It means working-age people renting from councils or housing associations lose up to a quarter of their housing benefit if officials decide they have more bedrooms than they need. About £15.4 million was claimed by struggling tenants in emergency housing benefits between April and November last year – a fourfold increase on all of 2012.

Scotland’s two main parties have clashed over the best way to tackle the bedroom tax. New laws being proposed by Labour’s Jackie Baillie have failed to win SNP support, while Nationalist councils claim Labour has failed to match their commitment not to evict anyone on the basis of the measure.

Labour says about £50m is needed to help hard-up Scots who have fallen into arrears. The SNP government has already set aside £20m to ease the impact of the tax on those hit hardest hit.

But Mr Swinney warned yesterday that explicit guidance to councils from the Department of Work and Pensions made it clear there was a limit to the level of assistance that can be provided to individuals under the current regime.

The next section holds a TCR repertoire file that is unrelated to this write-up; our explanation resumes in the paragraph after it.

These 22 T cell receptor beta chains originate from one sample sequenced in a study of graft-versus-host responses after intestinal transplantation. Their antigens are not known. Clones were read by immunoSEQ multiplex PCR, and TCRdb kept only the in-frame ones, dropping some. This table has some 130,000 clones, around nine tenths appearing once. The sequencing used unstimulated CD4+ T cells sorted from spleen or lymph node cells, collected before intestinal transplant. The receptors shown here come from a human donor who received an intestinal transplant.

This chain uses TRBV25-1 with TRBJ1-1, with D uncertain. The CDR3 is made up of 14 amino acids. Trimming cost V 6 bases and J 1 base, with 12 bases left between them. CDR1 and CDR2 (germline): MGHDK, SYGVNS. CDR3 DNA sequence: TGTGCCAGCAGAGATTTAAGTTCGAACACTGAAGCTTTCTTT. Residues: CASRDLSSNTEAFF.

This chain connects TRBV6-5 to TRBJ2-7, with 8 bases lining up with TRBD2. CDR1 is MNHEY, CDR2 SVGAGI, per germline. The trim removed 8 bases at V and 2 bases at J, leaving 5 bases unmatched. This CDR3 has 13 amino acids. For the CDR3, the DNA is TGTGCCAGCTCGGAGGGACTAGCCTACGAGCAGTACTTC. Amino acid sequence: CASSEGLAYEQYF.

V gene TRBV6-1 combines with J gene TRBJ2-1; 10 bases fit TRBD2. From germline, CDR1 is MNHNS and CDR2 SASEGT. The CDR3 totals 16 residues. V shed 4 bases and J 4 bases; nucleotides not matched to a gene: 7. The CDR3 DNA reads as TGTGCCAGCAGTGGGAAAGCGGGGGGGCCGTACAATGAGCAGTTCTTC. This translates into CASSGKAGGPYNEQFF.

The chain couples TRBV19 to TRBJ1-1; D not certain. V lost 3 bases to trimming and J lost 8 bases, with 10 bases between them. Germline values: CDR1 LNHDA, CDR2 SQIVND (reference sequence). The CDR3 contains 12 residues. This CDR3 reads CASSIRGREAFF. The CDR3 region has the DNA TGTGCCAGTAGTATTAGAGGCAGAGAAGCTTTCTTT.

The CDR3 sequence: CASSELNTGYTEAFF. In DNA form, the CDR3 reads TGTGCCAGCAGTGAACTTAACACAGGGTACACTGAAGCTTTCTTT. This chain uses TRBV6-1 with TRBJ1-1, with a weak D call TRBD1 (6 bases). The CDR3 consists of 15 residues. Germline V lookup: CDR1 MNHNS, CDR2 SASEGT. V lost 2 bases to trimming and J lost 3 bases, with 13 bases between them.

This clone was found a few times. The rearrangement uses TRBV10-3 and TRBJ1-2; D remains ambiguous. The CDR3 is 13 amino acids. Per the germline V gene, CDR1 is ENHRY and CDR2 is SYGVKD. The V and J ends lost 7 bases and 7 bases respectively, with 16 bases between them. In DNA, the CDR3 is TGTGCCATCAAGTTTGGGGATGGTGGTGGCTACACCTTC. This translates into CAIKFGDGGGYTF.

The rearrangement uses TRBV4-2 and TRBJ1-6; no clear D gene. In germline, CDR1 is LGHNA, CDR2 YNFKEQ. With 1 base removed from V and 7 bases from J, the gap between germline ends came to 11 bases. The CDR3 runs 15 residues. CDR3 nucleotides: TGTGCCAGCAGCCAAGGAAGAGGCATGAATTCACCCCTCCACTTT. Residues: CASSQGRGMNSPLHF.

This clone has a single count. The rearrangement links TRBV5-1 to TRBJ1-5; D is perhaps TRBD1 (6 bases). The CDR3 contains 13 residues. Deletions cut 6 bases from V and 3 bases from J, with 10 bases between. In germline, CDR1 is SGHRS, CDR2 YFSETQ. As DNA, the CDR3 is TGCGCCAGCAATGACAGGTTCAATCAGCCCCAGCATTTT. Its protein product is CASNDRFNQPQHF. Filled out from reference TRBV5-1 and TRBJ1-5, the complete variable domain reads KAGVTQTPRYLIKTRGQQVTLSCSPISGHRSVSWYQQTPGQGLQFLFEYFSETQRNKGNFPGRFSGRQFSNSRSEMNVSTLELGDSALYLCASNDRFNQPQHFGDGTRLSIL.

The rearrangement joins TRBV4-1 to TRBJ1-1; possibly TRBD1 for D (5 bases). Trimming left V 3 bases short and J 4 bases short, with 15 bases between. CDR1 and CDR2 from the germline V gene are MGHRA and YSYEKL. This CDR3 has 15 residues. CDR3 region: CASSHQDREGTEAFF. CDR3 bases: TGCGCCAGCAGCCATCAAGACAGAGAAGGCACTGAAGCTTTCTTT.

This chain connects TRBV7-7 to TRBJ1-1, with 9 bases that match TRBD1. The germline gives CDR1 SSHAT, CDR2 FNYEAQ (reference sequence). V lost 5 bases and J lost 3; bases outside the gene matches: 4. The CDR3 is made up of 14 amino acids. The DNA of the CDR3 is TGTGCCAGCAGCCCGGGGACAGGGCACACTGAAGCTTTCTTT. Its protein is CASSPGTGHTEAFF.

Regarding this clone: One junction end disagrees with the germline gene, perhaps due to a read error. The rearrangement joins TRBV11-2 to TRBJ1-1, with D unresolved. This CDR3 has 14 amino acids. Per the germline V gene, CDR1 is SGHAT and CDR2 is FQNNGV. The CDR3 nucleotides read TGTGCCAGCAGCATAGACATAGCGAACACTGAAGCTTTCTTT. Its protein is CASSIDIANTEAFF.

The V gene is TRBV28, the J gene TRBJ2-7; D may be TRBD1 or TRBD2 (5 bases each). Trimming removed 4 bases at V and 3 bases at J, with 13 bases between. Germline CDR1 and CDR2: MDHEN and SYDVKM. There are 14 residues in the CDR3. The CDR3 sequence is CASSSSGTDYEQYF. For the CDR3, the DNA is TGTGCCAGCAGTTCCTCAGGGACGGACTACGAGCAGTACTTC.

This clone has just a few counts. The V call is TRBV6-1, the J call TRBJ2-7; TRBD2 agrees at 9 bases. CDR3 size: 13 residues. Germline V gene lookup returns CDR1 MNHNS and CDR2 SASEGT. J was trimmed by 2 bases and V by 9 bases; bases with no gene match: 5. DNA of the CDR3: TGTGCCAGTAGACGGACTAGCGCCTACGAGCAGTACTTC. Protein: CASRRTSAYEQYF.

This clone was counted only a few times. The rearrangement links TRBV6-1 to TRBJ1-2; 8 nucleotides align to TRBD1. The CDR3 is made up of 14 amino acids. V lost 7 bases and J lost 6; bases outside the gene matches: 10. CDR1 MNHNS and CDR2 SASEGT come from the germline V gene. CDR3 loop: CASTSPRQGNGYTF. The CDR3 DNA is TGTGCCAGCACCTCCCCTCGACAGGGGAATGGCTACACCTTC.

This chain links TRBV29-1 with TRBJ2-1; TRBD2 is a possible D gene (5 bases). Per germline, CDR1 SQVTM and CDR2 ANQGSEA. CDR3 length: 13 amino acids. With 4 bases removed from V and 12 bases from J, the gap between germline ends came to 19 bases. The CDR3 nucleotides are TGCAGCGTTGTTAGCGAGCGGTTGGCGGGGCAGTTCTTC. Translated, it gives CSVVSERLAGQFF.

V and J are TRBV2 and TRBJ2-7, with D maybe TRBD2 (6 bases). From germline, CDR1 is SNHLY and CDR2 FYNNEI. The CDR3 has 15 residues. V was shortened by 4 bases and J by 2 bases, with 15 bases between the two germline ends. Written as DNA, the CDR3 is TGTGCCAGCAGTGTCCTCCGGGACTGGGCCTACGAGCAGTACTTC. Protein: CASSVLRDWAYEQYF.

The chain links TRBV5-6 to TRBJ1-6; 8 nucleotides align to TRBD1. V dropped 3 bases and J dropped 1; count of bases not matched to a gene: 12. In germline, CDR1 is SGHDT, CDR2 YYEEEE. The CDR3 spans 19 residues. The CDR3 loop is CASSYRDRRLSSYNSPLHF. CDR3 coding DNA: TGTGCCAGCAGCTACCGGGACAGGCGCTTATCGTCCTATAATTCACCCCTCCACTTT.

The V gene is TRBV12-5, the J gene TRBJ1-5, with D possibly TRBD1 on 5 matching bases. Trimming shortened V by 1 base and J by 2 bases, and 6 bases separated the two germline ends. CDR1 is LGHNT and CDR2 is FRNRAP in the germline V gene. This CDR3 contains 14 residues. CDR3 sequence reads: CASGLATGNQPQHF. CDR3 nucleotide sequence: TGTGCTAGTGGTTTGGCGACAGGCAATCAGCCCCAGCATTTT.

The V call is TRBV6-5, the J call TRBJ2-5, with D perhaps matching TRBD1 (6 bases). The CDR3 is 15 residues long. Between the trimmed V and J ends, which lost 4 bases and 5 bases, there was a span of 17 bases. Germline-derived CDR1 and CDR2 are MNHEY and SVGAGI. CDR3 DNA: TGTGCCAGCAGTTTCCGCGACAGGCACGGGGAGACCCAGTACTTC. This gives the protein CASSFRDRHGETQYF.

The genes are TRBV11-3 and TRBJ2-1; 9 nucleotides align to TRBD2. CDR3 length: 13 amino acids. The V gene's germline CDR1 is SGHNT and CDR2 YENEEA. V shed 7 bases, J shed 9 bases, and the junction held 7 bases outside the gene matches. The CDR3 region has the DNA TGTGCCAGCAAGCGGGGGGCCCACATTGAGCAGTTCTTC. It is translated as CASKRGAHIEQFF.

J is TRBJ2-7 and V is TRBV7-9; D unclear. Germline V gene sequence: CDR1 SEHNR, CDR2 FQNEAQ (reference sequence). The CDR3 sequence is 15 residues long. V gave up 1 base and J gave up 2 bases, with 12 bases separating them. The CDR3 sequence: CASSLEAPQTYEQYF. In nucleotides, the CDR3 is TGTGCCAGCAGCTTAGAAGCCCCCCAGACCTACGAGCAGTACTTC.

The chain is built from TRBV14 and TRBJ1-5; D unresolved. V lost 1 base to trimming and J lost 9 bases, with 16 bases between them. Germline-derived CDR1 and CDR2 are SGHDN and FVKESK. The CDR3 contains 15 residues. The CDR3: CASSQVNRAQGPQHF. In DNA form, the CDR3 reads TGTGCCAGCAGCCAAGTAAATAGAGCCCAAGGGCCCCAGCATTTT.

The finance secretary said: “The crucial test is can we get the money to the individuals to remove the arrears?

“What that guidance from the DWP states, consistent with the discretionary housing grants order, is that there is a limit on that. Having said all of that, I want to continue discussions with the Labour Party about the pursuit of the practical option.”

He added: “We will have further discussions about these points, but what’s crucial is that we find a way of tackling the hardship experienced by individuals in a fair and effective way that meets their needs and helps us to deal with the iniquity of the bedroom tax.”

Labour says this could be done through the government’s responsibilities to cut homelessness, support housing associations or through councils’ “general power of wellbeing”.